The scariest horror story was easily 2020, but these indie fiction gems provided the perfect thrilling and chilling escape we needed.
A “best of” list for 2020 feels like an oxymoron. With everything that happened last year, it feels strange to be compiling any sort of tribute. However, despite the challenges and tragedies of 2020, genre entertainment continued to flourish — .and none more so than the independent horror fiction scene. The year saw a diverse, exciting, and groundbreaking amount of work from established and new authors. In fact, it would be impossible to encapsulate all of the books that deserve to be on this list.
The selections below are subjective, limited, and based on the work that I’ve been able to read. That said, I think these books are a representation of the quality of independent horror fiction. Each of these stories are groundbreaking in their own way and they represent some of the best that horror has to offer.
I’ve listed them in no particular order and offered some honorable mentions at the end.
1. Devil’s Creek by Todd Keisling
Jack Tremly returns home to pay respect to his grandmother, but coming home means facing his family and the cult that once fought to sacrifice him to a terrible god.
Devil’s Creek feels like Salem’s Lot (1979) and Helter Skelter (1974) had a child. It is a wild ride through radical, deadly religion and the unique experience of returning to a traumatic hometown. The novel is visceral, unique, and powerful. Keisling manages an intimate story, but keeps a steady hand on the tension. He knows when to turn it up and settle it down. The whole book is a joyous ride to the finish.
2. True Crime by Samantha Kolesnik
When they can no longer handle her mother’s abuse, Suzie and her brother embark on a cross country murder spree. How long can Suzie maintain sanity as the bodies continue to pile up?
This book broke me in all the right ways. Kolesnik is a gleefully subtle writer. She slips in gruesome realities without shock and awe. The resulting tension creates a continually eerie atmosphere that rarely happens in novels. True Crime rediscovers and reinvents the unreliable narrator, but it is also nimble enough to subvert expectation and to deliver a powerful story.
3. Night of the Mannequins by Stephen Graham Jones
A prank goes terrible wrong and Sawyer plans to fix it. Whatever it takes, he will save his friends and their families. He will be the hero, even it if means becoming the villain.
Stephen Graham Jones is getting a lot of attention for The Only Good Indians (2020) and that attention is well deserved. However, Night of the Mannequins is proof that Graham Jones put out two outstanding pieces of fiction in the same year. Night of the Mannequins is a full-throttle thrill ride from start to finish. It interrogates the slasher genre and overturns every expectation. It’s the one book on this list that I started re-reading as soon as it was finished. It is that good.
4. Worse Angels by Laird Barron
Isiah Coleridge is hired by an ex-corporate bodyguard to investigate his nephew’s murder. Things take a sharp turn when Coleridge is faced with a town’s dark secrets and an ominous, abandoned supercollider project that may have awakened something terrible.
Quick caveat: Worse Angels is the third novel in the Isiah Coleridge series. That’s not to disparage the success of the book. Instead, it is a signal to pick up all three in the series.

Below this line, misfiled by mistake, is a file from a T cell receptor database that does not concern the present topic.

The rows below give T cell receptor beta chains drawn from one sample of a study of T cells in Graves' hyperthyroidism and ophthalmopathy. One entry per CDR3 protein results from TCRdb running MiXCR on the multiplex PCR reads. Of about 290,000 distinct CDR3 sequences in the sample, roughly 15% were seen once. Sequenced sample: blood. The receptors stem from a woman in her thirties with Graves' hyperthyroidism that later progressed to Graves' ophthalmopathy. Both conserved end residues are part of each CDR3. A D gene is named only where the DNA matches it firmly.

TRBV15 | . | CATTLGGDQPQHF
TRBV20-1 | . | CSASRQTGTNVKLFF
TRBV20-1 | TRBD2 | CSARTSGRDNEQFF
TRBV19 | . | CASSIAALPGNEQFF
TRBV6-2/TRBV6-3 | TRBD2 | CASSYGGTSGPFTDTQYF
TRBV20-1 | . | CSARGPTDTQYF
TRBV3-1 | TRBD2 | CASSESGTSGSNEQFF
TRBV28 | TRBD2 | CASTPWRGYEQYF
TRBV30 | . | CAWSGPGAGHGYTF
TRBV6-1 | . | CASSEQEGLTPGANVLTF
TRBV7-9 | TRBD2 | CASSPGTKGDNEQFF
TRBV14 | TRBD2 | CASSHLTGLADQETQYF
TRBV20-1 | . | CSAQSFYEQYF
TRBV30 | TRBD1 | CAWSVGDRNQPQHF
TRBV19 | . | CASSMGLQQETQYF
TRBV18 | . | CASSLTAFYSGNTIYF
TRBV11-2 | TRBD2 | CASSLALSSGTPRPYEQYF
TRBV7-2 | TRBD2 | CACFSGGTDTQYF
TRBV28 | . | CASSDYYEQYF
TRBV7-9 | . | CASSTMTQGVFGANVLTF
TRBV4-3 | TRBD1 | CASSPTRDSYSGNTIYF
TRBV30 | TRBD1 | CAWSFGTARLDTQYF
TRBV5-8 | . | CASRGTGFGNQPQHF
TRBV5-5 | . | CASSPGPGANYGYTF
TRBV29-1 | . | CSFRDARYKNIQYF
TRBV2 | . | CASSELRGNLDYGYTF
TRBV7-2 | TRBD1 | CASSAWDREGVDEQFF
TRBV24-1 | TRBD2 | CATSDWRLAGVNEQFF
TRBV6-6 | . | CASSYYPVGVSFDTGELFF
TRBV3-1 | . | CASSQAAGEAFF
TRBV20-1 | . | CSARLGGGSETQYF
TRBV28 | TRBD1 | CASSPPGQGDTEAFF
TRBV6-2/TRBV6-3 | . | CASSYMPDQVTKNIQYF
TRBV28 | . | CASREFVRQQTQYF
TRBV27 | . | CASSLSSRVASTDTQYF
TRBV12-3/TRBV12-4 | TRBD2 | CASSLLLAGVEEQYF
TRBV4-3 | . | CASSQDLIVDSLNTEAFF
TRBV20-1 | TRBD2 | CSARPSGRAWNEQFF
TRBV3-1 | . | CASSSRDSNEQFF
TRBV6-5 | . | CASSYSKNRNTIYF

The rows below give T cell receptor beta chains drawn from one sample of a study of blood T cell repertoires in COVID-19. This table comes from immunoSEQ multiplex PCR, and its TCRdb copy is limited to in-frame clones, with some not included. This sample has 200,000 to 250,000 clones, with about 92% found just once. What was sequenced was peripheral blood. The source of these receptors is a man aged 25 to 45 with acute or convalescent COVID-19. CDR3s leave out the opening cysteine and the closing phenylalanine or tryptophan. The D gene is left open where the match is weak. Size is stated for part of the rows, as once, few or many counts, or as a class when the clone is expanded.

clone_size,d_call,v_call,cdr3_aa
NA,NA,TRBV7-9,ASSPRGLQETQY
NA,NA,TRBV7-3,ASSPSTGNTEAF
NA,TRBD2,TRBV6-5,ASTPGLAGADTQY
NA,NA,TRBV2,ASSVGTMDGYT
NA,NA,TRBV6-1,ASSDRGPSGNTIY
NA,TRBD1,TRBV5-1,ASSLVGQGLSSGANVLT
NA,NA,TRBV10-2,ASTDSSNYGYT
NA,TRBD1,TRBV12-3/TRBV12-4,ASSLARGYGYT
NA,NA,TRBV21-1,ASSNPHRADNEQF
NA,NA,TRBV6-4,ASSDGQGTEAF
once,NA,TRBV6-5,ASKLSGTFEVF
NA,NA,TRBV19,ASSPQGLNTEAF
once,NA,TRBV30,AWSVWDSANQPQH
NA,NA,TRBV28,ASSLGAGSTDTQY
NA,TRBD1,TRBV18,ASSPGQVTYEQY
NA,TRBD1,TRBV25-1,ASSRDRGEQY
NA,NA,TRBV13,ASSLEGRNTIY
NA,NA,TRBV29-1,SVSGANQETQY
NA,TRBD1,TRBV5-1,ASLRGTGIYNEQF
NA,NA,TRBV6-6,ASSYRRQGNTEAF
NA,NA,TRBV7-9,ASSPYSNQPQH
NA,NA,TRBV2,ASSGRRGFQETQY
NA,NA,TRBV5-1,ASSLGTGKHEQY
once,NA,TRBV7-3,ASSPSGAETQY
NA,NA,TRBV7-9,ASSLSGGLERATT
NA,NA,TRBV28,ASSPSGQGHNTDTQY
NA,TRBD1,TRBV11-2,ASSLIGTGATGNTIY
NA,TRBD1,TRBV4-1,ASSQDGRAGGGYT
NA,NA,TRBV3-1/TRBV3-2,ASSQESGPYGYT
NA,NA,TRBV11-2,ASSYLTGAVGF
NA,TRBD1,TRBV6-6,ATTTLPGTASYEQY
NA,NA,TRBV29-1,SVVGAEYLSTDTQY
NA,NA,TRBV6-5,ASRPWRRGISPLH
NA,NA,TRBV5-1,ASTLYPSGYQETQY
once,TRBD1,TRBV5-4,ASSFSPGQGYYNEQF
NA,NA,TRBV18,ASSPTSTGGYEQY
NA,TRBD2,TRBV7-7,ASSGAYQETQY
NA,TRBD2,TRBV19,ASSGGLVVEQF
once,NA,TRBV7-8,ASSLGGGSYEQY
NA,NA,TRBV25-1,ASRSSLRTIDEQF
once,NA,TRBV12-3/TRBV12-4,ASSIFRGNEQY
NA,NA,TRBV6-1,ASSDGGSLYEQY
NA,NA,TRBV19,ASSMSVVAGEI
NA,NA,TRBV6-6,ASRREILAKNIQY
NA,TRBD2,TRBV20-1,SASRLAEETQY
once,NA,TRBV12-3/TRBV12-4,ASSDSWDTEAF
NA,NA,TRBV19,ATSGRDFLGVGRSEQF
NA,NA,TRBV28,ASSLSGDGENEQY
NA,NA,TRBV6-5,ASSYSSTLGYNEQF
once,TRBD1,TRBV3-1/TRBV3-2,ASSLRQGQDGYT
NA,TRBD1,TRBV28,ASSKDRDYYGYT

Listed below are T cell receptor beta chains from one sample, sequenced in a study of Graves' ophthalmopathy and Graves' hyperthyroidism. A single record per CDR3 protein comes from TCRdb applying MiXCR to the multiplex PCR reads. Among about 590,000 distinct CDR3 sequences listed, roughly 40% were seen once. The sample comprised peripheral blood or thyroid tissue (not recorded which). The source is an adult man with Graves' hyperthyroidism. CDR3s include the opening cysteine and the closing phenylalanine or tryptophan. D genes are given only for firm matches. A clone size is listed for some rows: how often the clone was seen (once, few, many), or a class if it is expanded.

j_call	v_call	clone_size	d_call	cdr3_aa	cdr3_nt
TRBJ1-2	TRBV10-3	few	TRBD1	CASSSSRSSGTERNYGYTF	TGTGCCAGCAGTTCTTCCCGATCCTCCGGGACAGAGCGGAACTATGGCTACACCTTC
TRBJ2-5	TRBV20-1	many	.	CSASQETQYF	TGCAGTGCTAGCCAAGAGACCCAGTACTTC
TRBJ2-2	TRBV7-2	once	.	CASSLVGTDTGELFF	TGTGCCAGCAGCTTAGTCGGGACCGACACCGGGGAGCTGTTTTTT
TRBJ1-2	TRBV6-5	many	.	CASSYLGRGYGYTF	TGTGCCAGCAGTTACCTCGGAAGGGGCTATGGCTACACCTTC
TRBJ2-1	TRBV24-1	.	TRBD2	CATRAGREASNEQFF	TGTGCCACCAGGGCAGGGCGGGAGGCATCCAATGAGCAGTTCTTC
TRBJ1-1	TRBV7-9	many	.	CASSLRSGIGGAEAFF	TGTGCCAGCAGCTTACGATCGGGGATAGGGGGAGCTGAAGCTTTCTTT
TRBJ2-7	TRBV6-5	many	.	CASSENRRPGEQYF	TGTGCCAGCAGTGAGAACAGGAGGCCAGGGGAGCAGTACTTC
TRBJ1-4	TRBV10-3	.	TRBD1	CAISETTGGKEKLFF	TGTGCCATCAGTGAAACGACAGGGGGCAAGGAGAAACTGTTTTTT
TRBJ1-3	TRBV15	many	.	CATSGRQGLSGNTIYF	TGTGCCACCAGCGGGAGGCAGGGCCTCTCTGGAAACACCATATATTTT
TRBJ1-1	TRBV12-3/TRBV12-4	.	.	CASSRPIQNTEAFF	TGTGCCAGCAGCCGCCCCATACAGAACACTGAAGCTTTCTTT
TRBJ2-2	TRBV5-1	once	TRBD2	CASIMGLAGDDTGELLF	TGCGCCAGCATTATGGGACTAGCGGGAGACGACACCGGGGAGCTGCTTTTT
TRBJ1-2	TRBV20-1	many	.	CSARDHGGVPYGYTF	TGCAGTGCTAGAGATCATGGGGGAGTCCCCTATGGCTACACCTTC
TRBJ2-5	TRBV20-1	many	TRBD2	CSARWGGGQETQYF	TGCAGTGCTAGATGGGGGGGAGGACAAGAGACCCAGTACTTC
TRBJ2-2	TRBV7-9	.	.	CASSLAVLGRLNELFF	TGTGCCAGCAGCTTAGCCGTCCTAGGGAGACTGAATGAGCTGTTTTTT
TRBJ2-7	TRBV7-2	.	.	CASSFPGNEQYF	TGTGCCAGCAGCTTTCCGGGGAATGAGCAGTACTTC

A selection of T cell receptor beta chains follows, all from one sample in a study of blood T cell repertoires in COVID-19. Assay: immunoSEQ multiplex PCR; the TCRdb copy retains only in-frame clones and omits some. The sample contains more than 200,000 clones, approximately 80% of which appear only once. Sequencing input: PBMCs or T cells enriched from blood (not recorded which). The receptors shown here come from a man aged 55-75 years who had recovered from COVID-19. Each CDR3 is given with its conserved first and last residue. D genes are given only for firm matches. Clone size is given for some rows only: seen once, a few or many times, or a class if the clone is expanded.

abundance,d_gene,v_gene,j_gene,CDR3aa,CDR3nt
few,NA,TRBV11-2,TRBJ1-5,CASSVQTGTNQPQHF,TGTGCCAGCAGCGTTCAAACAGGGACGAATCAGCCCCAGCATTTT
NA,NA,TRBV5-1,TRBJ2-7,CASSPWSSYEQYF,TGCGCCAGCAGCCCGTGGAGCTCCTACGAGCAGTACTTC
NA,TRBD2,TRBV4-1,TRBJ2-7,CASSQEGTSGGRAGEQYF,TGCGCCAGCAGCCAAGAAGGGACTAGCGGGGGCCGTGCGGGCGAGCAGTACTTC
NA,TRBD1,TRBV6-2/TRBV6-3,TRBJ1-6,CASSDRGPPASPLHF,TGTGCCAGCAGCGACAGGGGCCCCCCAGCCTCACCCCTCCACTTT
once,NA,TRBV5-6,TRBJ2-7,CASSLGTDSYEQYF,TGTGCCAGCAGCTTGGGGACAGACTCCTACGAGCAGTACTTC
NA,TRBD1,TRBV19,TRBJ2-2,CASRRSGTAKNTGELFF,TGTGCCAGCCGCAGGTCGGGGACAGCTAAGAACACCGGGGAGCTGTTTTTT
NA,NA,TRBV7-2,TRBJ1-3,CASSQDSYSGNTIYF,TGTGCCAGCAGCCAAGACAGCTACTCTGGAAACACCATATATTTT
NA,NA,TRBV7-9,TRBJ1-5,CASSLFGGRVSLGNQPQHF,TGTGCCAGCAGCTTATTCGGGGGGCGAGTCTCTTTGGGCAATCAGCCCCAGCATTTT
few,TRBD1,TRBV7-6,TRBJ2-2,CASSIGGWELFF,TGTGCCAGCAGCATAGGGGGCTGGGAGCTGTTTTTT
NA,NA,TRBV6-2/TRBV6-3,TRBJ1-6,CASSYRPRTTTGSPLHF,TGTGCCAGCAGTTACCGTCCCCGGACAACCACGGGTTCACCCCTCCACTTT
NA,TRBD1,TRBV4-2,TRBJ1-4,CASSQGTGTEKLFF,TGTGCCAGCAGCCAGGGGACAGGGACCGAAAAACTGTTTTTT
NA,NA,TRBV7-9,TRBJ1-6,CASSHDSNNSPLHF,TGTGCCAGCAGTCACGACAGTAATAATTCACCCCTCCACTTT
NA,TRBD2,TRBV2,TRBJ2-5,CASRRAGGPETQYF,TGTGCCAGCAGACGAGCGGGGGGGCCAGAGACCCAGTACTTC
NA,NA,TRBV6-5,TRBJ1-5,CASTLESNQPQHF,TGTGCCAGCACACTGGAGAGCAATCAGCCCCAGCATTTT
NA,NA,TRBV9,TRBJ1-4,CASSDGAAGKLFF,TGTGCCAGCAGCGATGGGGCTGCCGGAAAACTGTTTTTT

Worse Angels is that most recent culmination of Barron’s slow burn from noir to horror. Readers may know that Barron started in the horror genre and moved to crime with this most recent series. Worse Angels does the most work to blend those borders and drag noir into the cosmic horror realm. And it’s a masterwork. Worse Angels is the best book in the Isaiah Coleridge canon and it feels like Barron is just getting warmed up.
5. Wormwood by Chad Lutzke and Tim Meyer
Baker Gray is new in town. When he meets Cassandra, things start to change. He starts to feel things that he’s never felt before and he starts to do things that, with any other person, would feel wrong. Baker finds that passion will take him down a dark road where blood is art and revenge is deadly.
Wormwood is the horror bildungsroman that we need. Lutke and Meyer created a truly unique story that compels its reader from the very first sentence. There is a magnetism to the characters that cannot be discounted, but it is the way that Lutzke and Meyer lead their reader through violence and trauma that is so impressive. Despite how gruesome the novel gets; we always understand why Baker continues to dive deeper into the abyss. It’s not an easy feat to keep a sense of rationality and realism in the horrific.
6. Antioch by Jessica Leonard
Bess is obsessed with Amelia Earhart’s disappearance. It’s a mystery she tries to solve in the small hours of the morning. But when she picks up a signal on her short-wave radio, she finds herself entrenched in another enigma. This one involves an abducted woman and a serial killer running rampant.
I was checking the locks on my doors by page 30. Antioch is Leonard’s first novel and it does not feel like it. She leads her reader through a tight, paranoid story with a deft hand. Not only is the book frightening, it also creates and interesting and exciting mystery. It’s a true page turner and a fabulous debut for Leonard. We can only hope to see more from her soon.
- The Girl in the Video by Michael David Wilson
- Spungunion by John Boden
- Touch the Night by Max Booth III